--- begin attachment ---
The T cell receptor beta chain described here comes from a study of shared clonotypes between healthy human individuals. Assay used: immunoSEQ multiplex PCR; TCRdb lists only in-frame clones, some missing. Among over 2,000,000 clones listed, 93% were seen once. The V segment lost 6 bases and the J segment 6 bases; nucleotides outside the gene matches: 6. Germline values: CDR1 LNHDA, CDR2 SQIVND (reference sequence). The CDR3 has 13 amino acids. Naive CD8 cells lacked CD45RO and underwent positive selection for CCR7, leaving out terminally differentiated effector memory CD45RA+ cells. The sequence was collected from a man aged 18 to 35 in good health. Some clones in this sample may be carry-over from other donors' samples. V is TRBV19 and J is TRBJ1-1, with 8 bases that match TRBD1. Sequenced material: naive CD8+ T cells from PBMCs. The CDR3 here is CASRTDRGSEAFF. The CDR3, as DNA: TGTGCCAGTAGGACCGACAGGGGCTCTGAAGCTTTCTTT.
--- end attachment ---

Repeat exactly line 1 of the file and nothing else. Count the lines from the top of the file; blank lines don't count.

The T cell receptor beta chain described here comes from a study of shared clonotypes between healthy human individuals. Assay used: immunoSEQ multiplex PCR; TCRdb lists only in-frame clones, some missing. Among over 2,000,000 clones listed, 93% were seen once. The V segment lost 6 bases and the J segment 6 bases; nucleotides outside the gene matches: 6. Germline values: CDR1 LNHDA, CDR2 SQIVND (reference sequence). The CDR3 has 13 amino acids. Naive CD8 cells lacked CD45RO and underwent positive selection for CCR7, leaving out terminally differentiated effector memory CD45RA+ cells. The sequence was collected from a man aged 18 to 35 in good health. Some clones in this sample may be carry-over from other donors' samples. V is TRBV19 and J is TRBJ1-1, with 8 bases that match TRBD1. Sequenced material: naive CD8+ T cells from PBMCs. The CDR3 here is CASRTDRGSEAFF. The CDR3, as DNA: TGTGCCAGTAGGACCGACAGGGGCTCTGAAGCTTTCTTT.